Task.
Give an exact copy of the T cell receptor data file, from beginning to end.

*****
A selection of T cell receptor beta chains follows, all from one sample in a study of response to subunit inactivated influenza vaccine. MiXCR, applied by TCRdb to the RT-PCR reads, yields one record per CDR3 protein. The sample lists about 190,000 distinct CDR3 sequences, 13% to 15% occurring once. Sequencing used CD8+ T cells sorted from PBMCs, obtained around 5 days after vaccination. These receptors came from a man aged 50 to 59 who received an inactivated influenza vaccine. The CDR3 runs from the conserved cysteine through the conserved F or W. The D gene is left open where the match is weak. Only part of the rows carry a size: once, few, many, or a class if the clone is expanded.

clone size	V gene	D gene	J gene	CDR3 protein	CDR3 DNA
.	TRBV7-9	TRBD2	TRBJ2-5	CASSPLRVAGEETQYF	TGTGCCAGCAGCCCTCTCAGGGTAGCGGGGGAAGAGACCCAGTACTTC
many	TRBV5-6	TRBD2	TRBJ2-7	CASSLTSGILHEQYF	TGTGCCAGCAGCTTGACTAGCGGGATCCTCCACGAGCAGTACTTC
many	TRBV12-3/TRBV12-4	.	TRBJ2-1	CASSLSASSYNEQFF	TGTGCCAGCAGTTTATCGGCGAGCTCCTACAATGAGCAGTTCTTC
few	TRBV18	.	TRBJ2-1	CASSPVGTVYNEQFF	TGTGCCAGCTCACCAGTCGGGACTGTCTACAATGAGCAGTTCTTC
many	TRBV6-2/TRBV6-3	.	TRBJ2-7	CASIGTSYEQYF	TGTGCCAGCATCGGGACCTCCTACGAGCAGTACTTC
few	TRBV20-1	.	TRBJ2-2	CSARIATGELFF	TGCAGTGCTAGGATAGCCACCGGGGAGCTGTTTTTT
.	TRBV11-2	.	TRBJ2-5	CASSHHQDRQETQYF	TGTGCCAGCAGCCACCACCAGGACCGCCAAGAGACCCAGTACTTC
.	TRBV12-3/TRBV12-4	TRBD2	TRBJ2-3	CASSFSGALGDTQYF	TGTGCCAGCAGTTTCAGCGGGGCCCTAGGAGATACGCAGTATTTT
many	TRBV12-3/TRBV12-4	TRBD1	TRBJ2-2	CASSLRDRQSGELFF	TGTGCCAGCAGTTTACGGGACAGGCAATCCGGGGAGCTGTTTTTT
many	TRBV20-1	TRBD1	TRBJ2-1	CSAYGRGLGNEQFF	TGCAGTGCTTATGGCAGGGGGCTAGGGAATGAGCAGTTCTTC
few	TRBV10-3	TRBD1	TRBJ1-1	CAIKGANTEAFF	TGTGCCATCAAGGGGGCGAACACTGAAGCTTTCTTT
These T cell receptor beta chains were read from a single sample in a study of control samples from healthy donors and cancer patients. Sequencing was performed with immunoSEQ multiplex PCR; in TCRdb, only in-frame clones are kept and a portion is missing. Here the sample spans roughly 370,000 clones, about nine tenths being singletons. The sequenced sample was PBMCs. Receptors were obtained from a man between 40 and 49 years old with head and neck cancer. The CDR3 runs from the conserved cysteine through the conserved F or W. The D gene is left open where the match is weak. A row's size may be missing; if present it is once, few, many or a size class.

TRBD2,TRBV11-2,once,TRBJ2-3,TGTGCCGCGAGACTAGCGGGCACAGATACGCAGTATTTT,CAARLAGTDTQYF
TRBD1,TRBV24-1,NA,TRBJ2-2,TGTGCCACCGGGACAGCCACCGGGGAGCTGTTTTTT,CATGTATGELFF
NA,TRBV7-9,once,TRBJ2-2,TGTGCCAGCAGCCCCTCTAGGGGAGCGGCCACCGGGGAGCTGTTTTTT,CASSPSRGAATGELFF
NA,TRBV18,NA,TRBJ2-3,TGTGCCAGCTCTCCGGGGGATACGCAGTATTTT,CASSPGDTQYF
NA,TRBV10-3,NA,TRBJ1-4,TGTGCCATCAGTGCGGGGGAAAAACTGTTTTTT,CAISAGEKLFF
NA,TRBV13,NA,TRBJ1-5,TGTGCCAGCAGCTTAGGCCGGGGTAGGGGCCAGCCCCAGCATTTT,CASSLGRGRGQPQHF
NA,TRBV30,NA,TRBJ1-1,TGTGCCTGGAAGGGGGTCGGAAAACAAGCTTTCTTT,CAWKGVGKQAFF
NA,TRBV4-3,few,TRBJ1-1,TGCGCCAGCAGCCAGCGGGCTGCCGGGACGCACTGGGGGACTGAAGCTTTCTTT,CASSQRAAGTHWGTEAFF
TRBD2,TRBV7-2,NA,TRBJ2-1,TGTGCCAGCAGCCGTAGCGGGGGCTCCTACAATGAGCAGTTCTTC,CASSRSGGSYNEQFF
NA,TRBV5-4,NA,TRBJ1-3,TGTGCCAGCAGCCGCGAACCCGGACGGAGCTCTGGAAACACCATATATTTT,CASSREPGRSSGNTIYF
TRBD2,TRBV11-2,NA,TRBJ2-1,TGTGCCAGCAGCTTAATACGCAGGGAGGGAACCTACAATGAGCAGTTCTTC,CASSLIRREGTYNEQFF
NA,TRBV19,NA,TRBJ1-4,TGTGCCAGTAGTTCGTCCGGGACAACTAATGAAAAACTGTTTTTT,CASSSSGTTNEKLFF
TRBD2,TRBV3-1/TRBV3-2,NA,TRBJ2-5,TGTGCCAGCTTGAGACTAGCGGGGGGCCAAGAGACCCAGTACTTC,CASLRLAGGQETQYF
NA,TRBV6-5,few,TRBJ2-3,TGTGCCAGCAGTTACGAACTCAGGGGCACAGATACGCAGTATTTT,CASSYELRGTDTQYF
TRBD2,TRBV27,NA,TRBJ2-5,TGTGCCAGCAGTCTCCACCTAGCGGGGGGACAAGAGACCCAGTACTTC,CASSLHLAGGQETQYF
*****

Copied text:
A selection of T cell receptor beta chains follows, all from one sample in a study of response to subunit inactivated influenza vaccine. MiXCR, applied by TCRdb to the RT-PCR reads, yields one record per CDR3 protein. The sample lists about 190,000 distinct CDR3 sequences, 13% to 15% occurring once. Sequencing used CD8+ T cells sorted from PBMCs, obtained around 5 days after vaccination. These receptors came from a man aged 50 to 59 who received an inactivated influenza vaccine. The CDR3 runs from the conserved cysteine through the conserved F or W. The D gene is left open where the match is weak. Only part of the rows carry a size: once, few, many, or a class if the clone is expanded.

clone size	V gene	D gene	J gene	CDR3 protein	CDR3 DNA
.	TRBV7-9	TRBD2	TRBJ2-5	CASSPLRVAGEETQYF	TGTGCCAGCAGCCCTCTCAGGGTAGCGGGGGAAGAGACCCAGTACTTC
many	TRBV5-6	TRBD2	TRBJ2-7	CASSLTSGILHEQYF	TGTGCCAGCAGCTTGACTAGCGGGATCCTCCACGAGCAGTACTTC
many	TRBV12-3/TRBV12-4	.	TRBJ2-1	CASSLSASSYNEQFF	TGTGCCAGCAGTTTATCGGCGAGCTCCTACAATGAGCAGTTCTTC
few	TRBV18	.	TRBJ2-1	CASSPVGTVYNEQFF	TGTGCCAGCTCACCAGTCGGGACTGTCTACAATGAGCAGTTCTTC
many	TRBV6-2/TRBV6-3	.	TRBJ2-7	CASIGTSYEQYF	TGTGCCAGCATCGGGACCTCCTACGAGCAGTACTTC
few	TRBV20-1	.	TRBJ2-2	CSARIATGELFF	TGCAGTGCTAGGATAGCCACCGGGGAGCTGTTTTTT
.	TRBV11-2	.	TRBJ2-5	CASSHHQDRQETQYF	TGTGCCAGCAGCCACCACCAGGACCGCCAAGAGACCCAGTACTTC
.	TRBV12-3/TRBV12-4	TRBD2	TRBJ2-3	CASSFSGALGDTQYF	TGTGCCAGCAGTTTCAGCGGGGCCCTAGGAGATACGCAGTATTTT
many	TRBV12-3/TRBV12-4	TRBD1	TRBJ2-2	CASSLRDRQSGELFF	TGTGCCAGCAGTTTACGGGACAGGCAATCCGGGGAGCTGTTTTTT
many	TRBV20-1	TRBD1	TRBJ2-1	CSAYGRGLGNEQFF	TGCAGTGCTTATGGCAGGGGGCTAGGGAATGAGCAGTTCTTC
few	TRBV10-3	TRBD1	TRBJ1-1	CAIKGANTEAFF	TGTGCCATCAAGGGGGCGAACACTGAAGCTTTCTTT
These T cell receptor beta chains were read from a single sample in a study of control samples from healthy donors and cancer patients. Sequencing was performed with immunoSEQ multiplex PCR; in TCRdb, only in-frame clones are kept and a portion is missing. Here the sample spans roughly 370,000 clones, about nine tenths being singletons. The sequenced sample was PBMCs. Receptors were obtained from a man between 40 and 49 years old with head and neck cancer. The CDR3 runs from the conserved cysteine through the conserved F or W. The D gene is left open where the match is weak. A row's size may be missing; if present it is once, few, many or a size class.

TRBD2,TRBV11-2,once,TRBJ2-3,TGTGCCGCGAGACTAGCGGGCACAGATACGCAGTATTTT,CAARLAGTDTQYF
TRBD1,TRBV24-1,NA,TRBJ2-2,TGTGCCACCGGGACAGCCACCGGGGAGCTGTTTTTT,CATGTATGELFF
NA,TRBV7-9,once,TRBJ2-2,TGTGCCAGCAGCCCCTCTAGGGGAGCGGCCACCGGGGAGCTGTTTTTT,CASSPSRGAATGELFF
NA,TRBV18,NA,TRBJ2-3,TGTGCCAGCTCTCCGGGGGATACGCAGTATTTT,CASSPGDTQYF
NA,TRBV10-3,NA,TRBJ1-4,TGTGCCATCAGTGCGGGGGAAAAACTGTTTTTT,CAISAGEKLFF
NA,TRBV13,NA,TRBJ1-5,TGTGCCAGCAGCTTAGGCCGGGGTAGGGGCCAGCCCCAGCATTTT,CASSLGRGRGQPQHF
NA,TRBV30,NA,TRBJ1-1,TGTGCCTGGAAGGGGGTCGGAAAACAAGCTTTCTTT,CAWKGVGKQAFF
NA,TRBV4-3,few,TRBJ1-1,TGCGCCAGCAGCCAGCGGGCTGCCGGGACGCACTGGGGGACTGAAGCTTTCTTT,CASSQRAAGTHWGTEAFF
TRBD2,TRBV7-2,NA,TRBJ2-1,TGTGCCAGCAGCCGTAGCGGGGGCTCCTACAATGAGCAGTTCTTC,CASSRSGGSYNEQFF
NA,TRBV5-4,NA,TRBJ1-3,TGTGCCAGCAGCCGCGAACCCGGACGGAGCTCTGGAAACACCATATATTTT,CASSREPGRSSGNTIYF
TRBD2,TRBV11-2,NA,TRBJ2-1,TGTGCCAGCAGCTTAATACGCAGGGAGGGAACCTACAATGAGCAGTTCTTC,CASSLIRREGTYNEQFF
NA,TRBV19,NA,TRBJ1-4,TGTGCCAGTAGTTCGTCCGGGACAACTAATGAAAAACTGTTTTTT,CASSSSGTTNEKLFF
TRBD2,TRBV3-1/TRBV3-2,NA,TRBJ2-5,TGTGCCAGCTTGAGACTAGCGGGGGGCCAAGAGACCCAGTACTTC,CASLRLAGGQETQYF
NA,TRBV6-5,few,TRBJ2-3,TGTGCCAGCAGTTACGAACTCAGGGGCACAGATACGCAGTATTTT,CASSYELRGTDTQYF
TRBD2,TRBV27,NA,TRBJ2-5,TGTGCCAGCAGTCTCCACCTAGCGGGGGGACAAGAGACCCAGTACTTC,CASSLHLAGGQETQYF